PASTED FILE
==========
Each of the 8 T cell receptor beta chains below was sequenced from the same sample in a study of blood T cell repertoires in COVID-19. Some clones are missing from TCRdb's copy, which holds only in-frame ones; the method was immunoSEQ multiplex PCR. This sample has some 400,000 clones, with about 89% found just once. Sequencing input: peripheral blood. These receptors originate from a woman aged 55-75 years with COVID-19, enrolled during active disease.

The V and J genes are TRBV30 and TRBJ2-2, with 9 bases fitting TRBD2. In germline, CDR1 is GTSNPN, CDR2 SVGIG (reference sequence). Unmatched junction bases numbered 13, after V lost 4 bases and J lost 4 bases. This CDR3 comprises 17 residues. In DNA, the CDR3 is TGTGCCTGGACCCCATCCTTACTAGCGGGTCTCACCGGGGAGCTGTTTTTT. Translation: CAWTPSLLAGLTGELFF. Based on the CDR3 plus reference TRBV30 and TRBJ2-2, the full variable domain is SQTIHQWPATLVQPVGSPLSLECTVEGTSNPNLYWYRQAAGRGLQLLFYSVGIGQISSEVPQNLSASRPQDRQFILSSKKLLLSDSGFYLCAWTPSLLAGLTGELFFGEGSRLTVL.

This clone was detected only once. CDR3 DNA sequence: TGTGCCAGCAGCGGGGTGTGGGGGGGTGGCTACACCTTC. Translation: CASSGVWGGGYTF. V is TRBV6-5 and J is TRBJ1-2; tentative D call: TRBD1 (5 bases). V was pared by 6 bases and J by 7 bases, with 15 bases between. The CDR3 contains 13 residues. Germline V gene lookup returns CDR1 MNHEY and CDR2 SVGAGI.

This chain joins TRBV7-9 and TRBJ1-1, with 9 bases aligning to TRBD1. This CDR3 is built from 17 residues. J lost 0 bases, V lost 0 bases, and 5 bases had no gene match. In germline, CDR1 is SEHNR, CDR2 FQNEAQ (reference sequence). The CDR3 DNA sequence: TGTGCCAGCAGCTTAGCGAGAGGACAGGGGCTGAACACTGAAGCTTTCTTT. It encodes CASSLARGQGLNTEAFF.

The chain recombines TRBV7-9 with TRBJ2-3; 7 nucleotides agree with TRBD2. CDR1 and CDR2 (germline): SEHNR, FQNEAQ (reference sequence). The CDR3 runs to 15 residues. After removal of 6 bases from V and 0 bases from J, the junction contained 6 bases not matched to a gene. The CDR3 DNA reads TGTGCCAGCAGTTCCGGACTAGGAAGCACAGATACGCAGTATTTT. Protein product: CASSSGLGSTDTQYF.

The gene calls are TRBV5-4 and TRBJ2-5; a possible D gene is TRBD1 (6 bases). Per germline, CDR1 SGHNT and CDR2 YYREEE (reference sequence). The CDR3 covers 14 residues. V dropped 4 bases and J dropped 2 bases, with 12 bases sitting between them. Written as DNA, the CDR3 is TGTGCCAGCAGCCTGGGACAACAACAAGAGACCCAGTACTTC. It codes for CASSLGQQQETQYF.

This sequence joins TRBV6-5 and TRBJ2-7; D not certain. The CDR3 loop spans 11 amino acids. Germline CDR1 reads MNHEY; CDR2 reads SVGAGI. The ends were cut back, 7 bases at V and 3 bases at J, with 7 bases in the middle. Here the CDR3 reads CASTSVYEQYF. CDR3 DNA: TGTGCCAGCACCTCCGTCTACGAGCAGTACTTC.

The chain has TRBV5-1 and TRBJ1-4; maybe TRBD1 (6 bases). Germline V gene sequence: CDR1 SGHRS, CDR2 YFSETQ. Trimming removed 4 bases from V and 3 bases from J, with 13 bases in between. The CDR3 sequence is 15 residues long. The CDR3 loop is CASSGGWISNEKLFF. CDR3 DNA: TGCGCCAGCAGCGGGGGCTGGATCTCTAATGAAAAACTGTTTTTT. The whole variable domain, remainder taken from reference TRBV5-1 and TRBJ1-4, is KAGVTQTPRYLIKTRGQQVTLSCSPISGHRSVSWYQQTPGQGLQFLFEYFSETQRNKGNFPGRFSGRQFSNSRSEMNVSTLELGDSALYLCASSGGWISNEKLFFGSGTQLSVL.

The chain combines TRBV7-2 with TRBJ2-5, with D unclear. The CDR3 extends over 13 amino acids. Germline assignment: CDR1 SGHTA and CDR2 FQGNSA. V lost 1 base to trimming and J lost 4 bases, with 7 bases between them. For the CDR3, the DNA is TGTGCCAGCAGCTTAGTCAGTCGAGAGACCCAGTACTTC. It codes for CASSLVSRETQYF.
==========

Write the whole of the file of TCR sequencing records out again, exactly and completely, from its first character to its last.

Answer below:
Each of the 8 T cell receptor beta chains below was sequenced from the same sample in a study of blood T cell repertoires in COVID-19. Some clones are missing from TCRdb's copy, which holds only in-frame ones; the method was immunoSEQ multiplex PCR. This sample has some 400,000 clones, with about 89% found just once. Sequencing input: peripheral blood. These receptors originate from a woman aged 55-75 years with COVID-19, enrolled during active disease.

The V and J genes are TRBV30 and TRBJ2-2, with 9 bases fitting TRBD2. In germline, CDR1 is GTSNPN, CDR2 SVGIG (reference sequence). Unmatched junction bases numbered 13, after V lost 4 bases and J lost 4 bases. This CDR3 comprises 17 residues. In DNA, the CDR3 is TGTGCCTGGACCCCATCCTTACTAGCGGGTCTCACCGGGGAGCTGTTTTTT. Translation: CAWTPSLLAGLTGELFF. Based on the CDR3 plus reference TRBV30 and TRBJ2-2, the full variable domain is SQTIHQWPATLVQPVGSPLSLECTVEGTSNPNLYWYRQAAGRGLQLLFYSVGIGQISSEVPQNLSASRPQDRQFILSSKKLLLSDSGFYLCAWTPSLLAGLTGELFFGEGSRLTVL.

This clone was detected only once. CDR3 DNA sequence: TGTGCCAGCAGCGGGGTGTGGGGGGGTGGCTACACCTTC. Translation: CASSGVWGGGYTF. V is TRBV6-5 and J is TRBJ1-2; tentative D call: TRBD1 (5 bases). V was pared by 6 bases and J by 7 bases, with 15 bases between. The CDR3 contains 13 residues. Germline V gene lookup returns CDR1 MNHEY and CDR2 SVGAGI.

This chain joins TRBV7-9 and TRBJ1-1, with 9 bases aligning to TRBD1. This CDR3 is built from 17 residues. J lost 0 bases, V lost 0 bases, and 5 bases had no gene match. In germline, CDR1 is SEHNR, CDR2 FQNEAQ (reference sequence). The CDR3 DNA sequence: TGTGCCAGCAGCTTAGCGAGAGGACAGGGGCTGAACACTGAAGCTTTCTTT. It encodes CASSLARGQGLNTEAFF.

The chain recombines TRBV7-9 with TRBJ2-3; 7 nucleotides agree with TRBD2. CDR1 and CDR2 (germline): SEHNR, FQNEAQ (reference sequence). The CDR3 runs to 15 residues. After removal of 6 bases from V and 0 bases from J, the junction contained 6 bases not matched to a gene. The CDR3 DNA reads TGTGCCAGCAGTTCCGGACTAGGAAGCACAGATACGCAGTATTTT. Protein product: CASSSGLGSTDTQYF.

The gene calls are TRBV5-4 and TRBJ2-5; a possible D gene is TRBD1 (6 bases). Per germline, CDR1 SGHNT and CDR2 YYREEE (reference sequence). The CDR3 covers 14 residues. V dropped 4 bases and J dropped 2 bases, with 12 bases sitting between them. Written as DNA, the CDR3 is TGTGCCAGCAGCCTGGGACAACAACAAGAGACCCAGTACTTC. It codes for CASSLGQQQETQYF.

This sequence joins TRBV6-5 and TRBJ2-7; D not certain. The CDR3 loop spans 11 amino acids. Germline CDR1 reads MNHEY; CDR2 reads SVGAGI. The ends were cut back, 7 bases at V and 3 bases at J, with 7 bases in the middle. Here the CDR3 reads CASTSVYEQYF. CDR3 DNA: TGTGCCAGCACCTCCGTCTACGAGCAGTACTTC.

The chain has TRBV5-1 and TRBJ1-4; maybe TRBD1 (6 bases). Germline V gene sequence: CDR1 SGHRS, CDR2 YFSETQ. Trimming removed 4 bases from V and 3 bases from J, with 13 bases in between. The CDR3 sequence is 15 residues long. The CDR3 loop is CASSGGWISNEKLFF. CDR3 DNA: TGCGCCAGCAGCGGGGGCTGGATCTCTAATGAAAAACTGTTTTTT. The whole variable domain, remainder taken from reference TRBV5-1 and TRBJ1-4, is KAGVTQTPRYLIKTRGQQVTLSCSPISGHRSVSWYQQTPGQGLQFLFEYFSETQRNKGNFPGRFSGRQFSNSRSEMNVSTLELGDSALYLCASSGGWISNEKLFFGSGTQLSVL.

The chain combines TRBV7-2 with TRBJ2-5, with D unclear. The CDR3 extends over 13 amino acids. Germline assignment: CDR1 SGHTA and CDR2 FQGNSA. V lost 1 base to trimming and J lost 4 bases, with 7 bases between them. For the CDR3, the DNA is TGTGCCAGCAGCTTAGTCAGTCGAGAGACCCAGTACTTC. It codes for CASSLVSRETQYF.